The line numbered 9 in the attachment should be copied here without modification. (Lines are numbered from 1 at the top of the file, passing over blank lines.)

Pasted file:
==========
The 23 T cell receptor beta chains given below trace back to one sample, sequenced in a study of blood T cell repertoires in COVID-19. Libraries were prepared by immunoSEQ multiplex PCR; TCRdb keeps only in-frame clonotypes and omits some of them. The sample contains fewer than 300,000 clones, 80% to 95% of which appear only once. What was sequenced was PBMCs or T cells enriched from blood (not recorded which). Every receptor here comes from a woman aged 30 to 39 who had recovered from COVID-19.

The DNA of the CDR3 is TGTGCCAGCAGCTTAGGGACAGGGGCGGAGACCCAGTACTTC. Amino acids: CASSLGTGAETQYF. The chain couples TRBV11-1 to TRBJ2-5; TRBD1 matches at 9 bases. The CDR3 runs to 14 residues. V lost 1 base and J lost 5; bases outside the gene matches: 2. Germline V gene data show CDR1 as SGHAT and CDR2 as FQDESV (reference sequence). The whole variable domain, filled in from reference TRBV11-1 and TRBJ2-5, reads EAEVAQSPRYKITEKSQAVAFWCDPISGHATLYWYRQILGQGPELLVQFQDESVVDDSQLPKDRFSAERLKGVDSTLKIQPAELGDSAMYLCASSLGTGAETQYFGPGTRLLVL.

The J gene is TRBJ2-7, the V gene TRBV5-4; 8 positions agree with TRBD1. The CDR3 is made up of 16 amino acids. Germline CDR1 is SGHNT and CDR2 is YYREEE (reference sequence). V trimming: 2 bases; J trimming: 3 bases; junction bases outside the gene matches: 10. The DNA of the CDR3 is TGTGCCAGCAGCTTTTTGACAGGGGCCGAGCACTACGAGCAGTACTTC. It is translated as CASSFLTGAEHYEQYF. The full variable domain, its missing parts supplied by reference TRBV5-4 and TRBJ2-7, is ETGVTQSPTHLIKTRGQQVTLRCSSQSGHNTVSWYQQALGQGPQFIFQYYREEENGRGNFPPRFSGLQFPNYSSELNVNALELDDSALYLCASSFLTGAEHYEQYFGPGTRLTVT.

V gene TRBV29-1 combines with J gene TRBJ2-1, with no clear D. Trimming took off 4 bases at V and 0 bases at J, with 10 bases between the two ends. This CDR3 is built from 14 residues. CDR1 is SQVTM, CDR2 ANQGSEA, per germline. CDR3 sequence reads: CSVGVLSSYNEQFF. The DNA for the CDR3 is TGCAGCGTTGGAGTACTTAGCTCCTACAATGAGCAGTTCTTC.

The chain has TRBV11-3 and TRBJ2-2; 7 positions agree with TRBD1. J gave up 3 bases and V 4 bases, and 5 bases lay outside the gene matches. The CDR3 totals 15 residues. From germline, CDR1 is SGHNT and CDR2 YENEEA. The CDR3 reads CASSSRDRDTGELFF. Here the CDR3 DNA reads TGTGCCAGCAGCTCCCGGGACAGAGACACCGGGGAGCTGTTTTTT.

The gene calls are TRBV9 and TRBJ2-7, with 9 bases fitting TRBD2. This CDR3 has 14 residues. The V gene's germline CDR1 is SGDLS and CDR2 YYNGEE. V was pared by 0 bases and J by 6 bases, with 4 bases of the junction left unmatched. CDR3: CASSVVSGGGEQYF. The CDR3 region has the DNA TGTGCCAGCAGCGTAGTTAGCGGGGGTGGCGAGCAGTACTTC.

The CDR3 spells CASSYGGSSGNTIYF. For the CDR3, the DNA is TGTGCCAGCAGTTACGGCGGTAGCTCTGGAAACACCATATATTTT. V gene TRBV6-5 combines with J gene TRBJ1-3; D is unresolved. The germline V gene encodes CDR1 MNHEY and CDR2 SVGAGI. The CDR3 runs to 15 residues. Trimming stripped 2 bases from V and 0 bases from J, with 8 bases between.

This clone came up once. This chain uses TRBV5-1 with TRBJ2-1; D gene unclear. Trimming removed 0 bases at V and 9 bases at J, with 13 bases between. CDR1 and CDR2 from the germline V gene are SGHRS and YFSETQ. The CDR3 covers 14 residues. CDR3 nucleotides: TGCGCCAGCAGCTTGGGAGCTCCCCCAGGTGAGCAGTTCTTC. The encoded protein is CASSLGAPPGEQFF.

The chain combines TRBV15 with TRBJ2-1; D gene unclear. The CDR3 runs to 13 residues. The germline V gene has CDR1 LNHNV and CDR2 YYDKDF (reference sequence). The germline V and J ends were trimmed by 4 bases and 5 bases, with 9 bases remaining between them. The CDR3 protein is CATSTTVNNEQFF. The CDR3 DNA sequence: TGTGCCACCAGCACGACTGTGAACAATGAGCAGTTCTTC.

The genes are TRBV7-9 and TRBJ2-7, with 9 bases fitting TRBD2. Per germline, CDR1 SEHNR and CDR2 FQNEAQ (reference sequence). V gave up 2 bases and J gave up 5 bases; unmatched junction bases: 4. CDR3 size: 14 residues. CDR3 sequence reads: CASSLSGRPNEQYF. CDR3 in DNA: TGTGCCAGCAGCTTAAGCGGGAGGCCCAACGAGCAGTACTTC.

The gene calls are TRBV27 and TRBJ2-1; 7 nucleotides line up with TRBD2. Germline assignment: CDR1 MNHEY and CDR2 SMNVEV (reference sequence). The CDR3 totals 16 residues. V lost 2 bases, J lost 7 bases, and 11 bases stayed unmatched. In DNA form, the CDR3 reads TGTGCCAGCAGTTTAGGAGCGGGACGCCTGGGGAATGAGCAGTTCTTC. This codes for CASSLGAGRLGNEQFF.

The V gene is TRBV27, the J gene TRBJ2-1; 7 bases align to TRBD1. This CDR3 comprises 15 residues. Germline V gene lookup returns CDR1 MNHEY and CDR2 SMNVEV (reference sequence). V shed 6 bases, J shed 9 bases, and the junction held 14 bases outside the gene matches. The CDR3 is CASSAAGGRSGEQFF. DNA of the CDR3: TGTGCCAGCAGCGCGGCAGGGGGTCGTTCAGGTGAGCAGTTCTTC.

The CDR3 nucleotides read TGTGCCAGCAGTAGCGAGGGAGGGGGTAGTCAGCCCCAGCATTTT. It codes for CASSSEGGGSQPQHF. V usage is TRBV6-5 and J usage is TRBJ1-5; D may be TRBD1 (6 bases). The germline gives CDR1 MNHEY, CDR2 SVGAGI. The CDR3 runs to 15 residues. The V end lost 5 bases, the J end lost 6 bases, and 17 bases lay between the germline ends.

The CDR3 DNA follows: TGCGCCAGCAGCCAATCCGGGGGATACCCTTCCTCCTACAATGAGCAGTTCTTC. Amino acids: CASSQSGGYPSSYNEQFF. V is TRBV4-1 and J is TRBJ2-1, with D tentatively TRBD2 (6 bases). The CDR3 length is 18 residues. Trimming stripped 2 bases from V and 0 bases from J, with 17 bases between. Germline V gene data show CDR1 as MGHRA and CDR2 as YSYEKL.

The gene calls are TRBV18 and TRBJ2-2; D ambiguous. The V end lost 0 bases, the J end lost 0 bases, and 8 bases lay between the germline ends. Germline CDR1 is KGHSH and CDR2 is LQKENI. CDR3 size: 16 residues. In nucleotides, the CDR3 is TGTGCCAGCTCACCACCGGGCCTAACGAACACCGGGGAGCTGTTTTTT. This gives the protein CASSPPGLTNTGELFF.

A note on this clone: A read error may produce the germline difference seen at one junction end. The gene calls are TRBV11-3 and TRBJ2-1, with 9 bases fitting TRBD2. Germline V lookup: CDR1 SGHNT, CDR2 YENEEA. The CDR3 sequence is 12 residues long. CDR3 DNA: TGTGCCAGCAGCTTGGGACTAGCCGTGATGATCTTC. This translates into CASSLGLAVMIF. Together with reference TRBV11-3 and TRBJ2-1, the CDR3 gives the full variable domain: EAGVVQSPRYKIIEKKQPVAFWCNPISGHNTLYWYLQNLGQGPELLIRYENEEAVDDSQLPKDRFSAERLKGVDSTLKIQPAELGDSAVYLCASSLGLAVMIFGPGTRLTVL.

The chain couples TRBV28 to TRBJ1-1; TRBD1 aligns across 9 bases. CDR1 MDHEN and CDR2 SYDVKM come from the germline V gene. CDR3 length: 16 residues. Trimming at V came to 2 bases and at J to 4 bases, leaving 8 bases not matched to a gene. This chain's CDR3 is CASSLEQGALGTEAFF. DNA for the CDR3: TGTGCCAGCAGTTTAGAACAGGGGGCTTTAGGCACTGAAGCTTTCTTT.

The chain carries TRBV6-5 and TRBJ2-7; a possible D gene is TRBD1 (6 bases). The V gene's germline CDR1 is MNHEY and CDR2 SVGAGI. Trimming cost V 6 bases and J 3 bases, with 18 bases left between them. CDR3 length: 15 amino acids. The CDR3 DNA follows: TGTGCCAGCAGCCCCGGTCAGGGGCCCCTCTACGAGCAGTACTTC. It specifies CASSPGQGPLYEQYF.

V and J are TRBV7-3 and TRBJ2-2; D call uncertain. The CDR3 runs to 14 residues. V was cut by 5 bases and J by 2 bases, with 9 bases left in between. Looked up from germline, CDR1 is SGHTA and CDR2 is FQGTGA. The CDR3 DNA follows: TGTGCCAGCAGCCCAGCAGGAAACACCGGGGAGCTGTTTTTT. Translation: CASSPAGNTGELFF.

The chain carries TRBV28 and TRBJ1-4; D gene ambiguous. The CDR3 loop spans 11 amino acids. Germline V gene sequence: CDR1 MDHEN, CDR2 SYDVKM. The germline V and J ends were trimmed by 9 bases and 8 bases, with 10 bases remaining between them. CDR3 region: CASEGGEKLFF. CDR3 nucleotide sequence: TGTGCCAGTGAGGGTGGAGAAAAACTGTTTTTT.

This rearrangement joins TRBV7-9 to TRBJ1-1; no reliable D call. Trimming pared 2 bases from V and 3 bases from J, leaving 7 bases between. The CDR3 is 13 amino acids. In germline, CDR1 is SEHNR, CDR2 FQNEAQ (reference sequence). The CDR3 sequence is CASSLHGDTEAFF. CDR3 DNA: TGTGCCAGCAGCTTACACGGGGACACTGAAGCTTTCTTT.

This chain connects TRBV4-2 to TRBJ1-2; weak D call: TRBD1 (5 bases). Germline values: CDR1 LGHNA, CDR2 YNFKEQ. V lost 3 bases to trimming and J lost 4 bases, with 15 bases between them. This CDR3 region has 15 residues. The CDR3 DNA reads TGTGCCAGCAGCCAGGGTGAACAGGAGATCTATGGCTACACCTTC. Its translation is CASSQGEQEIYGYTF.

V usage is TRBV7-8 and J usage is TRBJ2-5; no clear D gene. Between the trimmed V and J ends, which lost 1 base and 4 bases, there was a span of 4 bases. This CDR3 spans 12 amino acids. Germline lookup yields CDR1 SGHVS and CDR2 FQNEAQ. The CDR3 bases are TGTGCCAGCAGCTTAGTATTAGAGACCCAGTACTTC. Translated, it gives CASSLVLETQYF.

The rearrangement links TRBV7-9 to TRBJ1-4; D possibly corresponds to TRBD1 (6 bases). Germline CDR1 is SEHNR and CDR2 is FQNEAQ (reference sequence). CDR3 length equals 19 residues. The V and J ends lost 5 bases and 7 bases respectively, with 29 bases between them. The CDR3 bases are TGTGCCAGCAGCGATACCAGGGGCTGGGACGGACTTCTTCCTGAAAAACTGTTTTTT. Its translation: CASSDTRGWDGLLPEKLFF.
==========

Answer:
The chain combines TRBV15 with TRBJ2-1; D gene unclear. The CDR3 runs to 13 residues. The germline V gene has CDR1 LNHNV and CDR2 YYDKDF (reference sequence). The germline V and J ends were trimmed by 4 bases and 5 bases, with 9 bases remaining between them. The CDR3 protein is CATSTTVNNEQFF. The CDR3 DNA sequence: TGTGCCACCAGCACGACTGTGAACAATGAGCAGTTCTTC.